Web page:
The 3GPP decision to fast-track a subset of the 5G New Radio (NR) specifications – to give operators like AT&T the chance to deploy 5G six months earlier than previously expected – has caused a ripple effect on other projects within Releases 15 and 16, which will define broad 5G RAN, core and system architecture standards.
Critics of the splitting of the Release 15 radio specs have said it will delay essential aspects which should have been finalized in tandem with the radio. In particular, Nokia and others raised concerns that the work on the packet core and the RAN was becoming too separate.
The initial, accelerated NR standards define a non-standalone version (which requires an LTE anchor network, and so is not implemented with the 5G Core). Enrique Blanco, CTO of Telefonica, argued when the split was announced in March that it was a backwards step, preventing 5G NR technology from evolving to support emerging use cases. The initial standard will be only focused on a limited set of use cases, such as fixed wireless, and these will be of interest to only a subset of operators, while the really transformative uses of 5G, such as network slicing, will be driven from the 5G Core.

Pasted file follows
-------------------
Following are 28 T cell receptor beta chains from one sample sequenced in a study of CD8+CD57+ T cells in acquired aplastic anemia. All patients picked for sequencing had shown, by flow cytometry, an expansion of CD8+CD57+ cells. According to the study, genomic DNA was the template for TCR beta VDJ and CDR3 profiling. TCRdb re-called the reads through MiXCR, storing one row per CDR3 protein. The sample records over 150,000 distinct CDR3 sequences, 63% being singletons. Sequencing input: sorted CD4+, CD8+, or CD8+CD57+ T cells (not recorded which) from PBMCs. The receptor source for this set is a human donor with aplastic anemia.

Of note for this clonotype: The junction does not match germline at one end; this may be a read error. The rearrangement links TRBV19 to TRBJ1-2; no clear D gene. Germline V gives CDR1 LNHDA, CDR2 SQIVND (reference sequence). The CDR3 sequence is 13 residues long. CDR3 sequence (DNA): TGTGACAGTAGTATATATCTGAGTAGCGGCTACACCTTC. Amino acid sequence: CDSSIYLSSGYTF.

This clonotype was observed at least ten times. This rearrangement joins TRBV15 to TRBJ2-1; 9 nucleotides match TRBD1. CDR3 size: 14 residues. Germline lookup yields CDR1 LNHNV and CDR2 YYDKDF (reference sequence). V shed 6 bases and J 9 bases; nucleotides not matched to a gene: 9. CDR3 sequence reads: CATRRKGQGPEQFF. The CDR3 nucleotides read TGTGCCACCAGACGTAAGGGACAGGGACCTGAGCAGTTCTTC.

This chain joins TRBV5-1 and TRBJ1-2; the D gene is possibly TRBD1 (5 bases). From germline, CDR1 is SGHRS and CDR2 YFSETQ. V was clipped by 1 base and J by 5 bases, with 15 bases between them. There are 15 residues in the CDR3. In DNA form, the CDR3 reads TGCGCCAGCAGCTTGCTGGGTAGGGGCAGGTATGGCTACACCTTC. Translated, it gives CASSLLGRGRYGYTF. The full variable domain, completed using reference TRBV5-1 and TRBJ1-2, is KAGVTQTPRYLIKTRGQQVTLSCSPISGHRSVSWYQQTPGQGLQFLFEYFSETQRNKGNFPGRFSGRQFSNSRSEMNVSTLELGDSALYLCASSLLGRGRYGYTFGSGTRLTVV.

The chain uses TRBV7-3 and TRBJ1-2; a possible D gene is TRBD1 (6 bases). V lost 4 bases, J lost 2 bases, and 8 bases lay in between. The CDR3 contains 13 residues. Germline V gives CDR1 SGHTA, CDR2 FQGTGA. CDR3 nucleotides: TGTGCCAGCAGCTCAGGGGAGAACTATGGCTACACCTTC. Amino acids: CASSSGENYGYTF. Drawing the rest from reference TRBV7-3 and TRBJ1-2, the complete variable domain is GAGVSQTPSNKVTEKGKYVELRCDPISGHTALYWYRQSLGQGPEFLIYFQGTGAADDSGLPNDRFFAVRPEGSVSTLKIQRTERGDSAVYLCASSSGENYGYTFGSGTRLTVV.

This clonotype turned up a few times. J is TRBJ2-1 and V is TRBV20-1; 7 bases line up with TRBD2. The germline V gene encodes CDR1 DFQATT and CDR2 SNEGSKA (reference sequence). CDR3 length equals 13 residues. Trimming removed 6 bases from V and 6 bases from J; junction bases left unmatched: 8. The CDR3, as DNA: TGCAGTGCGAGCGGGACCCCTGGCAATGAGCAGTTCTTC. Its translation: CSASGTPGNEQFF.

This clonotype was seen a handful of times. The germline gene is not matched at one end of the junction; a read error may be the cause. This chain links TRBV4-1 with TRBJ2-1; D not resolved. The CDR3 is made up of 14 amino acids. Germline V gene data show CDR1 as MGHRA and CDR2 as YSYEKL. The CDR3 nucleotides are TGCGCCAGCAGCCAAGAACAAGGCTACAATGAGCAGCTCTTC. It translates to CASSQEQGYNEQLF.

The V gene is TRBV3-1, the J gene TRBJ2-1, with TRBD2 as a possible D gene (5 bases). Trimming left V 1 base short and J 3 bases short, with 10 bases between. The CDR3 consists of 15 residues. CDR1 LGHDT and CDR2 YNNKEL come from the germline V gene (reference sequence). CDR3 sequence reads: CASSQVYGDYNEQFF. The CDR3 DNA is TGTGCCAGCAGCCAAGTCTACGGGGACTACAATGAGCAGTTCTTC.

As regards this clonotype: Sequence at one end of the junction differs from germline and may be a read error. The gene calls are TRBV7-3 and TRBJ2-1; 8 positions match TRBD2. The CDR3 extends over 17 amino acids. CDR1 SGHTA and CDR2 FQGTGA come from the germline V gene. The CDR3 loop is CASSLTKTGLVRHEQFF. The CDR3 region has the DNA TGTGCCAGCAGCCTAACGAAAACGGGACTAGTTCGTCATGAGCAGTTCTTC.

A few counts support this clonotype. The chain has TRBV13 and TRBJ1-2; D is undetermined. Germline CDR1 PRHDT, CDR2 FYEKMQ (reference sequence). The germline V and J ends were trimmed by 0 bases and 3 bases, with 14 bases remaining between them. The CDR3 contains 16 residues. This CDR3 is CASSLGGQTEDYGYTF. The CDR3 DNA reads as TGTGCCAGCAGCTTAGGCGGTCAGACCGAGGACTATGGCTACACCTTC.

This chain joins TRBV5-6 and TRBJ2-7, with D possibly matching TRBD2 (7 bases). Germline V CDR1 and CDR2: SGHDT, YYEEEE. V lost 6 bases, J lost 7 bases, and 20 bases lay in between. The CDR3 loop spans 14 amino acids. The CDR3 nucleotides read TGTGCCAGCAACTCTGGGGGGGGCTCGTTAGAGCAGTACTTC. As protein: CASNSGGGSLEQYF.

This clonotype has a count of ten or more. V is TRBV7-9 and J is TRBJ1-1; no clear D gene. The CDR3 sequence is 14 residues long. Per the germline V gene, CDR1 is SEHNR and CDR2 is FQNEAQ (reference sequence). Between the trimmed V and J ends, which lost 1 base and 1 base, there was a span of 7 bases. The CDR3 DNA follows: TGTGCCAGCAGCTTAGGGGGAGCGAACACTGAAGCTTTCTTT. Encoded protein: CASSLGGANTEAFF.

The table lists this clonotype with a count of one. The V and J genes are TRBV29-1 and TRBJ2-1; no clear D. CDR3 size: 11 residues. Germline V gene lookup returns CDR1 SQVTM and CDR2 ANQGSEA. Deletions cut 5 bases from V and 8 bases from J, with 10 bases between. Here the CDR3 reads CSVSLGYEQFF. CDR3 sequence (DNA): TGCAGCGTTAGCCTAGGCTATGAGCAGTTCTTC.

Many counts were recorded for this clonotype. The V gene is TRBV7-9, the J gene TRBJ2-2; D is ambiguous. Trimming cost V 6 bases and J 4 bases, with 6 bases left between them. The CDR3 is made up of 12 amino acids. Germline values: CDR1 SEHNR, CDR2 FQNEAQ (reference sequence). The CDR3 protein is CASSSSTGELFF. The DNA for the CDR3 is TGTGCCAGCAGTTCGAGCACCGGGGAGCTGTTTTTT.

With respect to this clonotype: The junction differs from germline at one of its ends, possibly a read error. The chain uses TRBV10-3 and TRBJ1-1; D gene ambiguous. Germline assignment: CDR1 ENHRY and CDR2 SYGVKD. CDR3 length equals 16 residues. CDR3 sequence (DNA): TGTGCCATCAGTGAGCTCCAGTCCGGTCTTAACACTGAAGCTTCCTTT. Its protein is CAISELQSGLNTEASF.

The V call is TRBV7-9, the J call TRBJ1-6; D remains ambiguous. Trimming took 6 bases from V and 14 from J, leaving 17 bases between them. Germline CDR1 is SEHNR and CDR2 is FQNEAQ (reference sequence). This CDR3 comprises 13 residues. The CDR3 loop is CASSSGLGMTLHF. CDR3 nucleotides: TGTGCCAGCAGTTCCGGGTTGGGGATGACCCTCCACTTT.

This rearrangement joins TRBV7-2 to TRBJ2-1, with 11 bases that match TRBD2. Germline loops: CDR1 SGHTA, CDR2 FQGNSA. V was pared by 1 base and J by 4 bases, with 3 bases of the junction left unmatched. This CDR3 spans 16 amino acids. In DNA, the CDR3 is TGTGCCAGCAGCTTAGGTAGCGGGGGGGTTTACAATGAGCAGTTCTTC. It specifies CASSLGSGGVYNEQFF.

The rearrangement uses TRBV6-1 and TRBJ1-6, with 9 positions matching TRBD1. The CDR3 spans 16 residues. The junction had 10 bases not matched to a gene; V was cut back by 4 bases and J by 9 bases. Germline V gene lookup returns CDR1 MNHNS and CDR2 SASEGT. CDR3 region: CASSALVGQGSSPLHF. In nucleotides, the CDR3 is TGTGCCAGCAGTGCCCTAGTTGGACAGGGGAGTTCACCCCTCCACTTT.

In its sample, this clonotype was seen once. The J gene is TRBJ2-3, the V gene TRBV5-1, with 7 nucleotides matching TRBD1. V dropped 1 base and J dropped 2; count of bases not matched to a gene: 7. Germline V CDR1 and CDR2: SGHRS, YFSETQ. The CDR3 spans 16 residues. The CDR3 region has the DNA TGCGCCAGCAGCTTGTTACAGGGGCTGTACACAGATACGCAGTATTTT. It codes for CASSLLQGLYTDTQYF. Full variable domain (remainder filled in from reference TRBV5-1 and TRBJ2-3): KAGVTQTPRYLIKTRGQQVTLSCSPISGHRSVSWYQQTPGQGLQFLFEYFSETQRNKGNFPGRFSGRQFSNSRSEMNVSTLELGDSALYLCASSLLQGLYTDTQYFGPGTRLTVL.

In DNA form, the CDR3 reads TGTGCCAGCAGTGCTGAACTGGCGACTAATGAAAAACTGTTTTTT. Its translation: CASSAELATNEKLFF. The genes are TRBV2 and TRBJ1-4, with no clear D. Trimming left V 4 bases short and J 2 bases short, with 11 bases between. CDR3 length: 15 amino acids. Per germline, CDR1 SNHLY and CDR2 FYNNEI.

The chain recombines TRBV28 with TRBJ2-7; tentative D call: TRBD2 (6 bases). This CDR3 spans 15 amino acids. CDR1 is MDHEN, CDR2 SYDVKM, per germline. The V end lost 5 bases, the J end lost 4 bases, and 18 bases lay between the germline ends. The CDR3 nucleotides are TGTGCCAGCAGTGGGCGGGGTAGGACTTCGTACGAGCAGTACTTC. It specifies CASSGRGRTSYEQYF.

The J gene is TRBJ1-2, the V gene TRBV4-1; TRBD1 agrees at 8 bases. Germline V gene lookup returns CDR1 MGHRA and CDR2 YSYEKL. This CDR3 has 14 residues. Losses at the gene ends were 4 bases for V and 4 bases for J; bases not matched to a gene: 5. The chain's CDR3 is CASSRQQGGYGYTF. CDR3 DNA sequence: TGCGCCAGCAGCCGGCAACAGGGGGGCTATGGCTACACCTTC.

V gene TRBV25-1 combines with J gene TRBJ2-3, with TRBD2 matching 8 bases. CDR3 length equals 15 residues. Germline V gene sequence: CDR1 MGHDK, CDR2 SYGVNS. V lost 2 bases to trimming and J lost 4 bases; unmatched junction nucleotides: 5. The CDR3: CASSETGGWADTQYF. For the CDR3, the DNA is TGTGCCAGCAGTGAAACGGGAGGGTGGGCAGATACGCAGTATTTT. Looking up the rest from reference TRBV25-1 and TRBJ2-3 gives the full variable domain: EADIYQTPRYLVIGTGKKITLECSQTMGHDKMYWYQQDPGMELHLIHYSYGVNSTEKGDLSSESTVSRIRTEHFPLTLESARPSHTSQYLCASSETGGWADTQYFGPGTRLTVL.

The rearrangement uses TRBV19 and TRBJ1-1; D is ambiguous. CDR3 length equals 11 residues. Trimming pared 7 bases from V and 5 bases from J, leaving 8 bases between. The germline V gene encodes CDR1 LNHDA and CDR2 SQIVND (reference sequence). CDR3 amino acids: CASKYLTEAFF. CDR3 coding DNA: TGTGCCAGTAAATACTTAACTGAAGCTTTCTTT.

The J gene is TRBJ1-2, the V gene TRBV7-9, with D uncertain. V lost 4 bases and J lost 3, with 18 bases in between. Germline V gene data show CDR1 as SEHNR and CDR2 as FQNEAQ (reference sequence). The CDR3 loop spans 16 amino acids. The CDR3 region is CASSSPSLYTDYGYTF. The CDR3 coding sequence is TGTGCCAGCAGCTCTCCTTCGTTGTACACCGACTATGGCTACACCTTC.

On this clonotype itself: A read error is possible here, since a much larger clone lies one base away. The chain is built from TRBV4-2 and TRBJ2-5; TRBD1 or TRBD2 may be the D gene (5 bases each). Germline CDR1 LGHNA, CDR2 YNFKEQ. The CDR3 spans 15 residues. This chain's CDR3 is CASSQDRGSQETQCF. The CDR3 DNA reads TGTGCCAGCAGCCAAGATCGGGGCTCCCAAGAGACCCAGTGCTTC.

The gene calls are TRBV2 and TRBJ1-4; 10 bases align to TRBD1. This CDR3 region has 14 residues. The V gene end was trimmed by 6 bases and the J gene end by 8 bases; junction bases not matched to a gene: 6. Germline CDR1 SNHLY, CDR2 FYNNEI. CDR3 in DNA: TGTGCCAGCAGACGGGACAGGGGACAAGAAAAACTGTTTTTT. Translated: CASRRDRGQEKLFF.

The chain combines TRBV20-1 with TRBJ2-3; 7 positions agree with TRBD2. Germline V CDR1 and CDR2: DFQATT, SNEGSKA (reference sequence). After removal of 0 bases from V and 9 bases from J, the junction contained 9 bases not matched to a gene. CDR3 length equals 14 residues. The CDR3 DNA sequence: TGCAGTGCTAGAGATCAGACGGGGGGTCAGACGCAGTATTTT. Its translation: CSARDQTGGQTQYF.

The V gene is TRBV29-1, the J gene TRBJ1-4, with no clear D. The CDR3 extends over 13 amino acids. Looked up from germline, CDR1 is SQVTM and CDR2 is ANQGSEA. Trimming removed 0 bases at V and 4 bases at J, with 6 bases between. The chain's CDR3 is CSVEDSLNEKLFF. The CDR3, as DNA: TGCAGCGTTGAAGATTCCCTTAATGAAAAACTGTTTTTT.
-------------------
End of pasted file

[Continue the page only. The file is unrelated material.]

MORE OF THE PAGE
Now it seems that some Release 16 work has also been delayed because of the resources needed to get 5G NR Non-standalone completed in time. At a plenary 3GPP meeting in Japan last month, several study items were put on hold until December, though Balazs Bertenyi of Nokia, chairman of 3GPP RAN, insisted they would be back on the agenda in the first half of 2018.
“Given the challenges we have to finish Release 15 on time, we are going to put the study items on hold,” he said. “We’re very much going to be dealing with these in the first half of 2018.”
The delayed items include 5G-Unlicensed; non-terrestrial network (channel modeling); an enhanced V2X evaluation methodology; integrated access and backhaul; and non-orthogonal multiple access.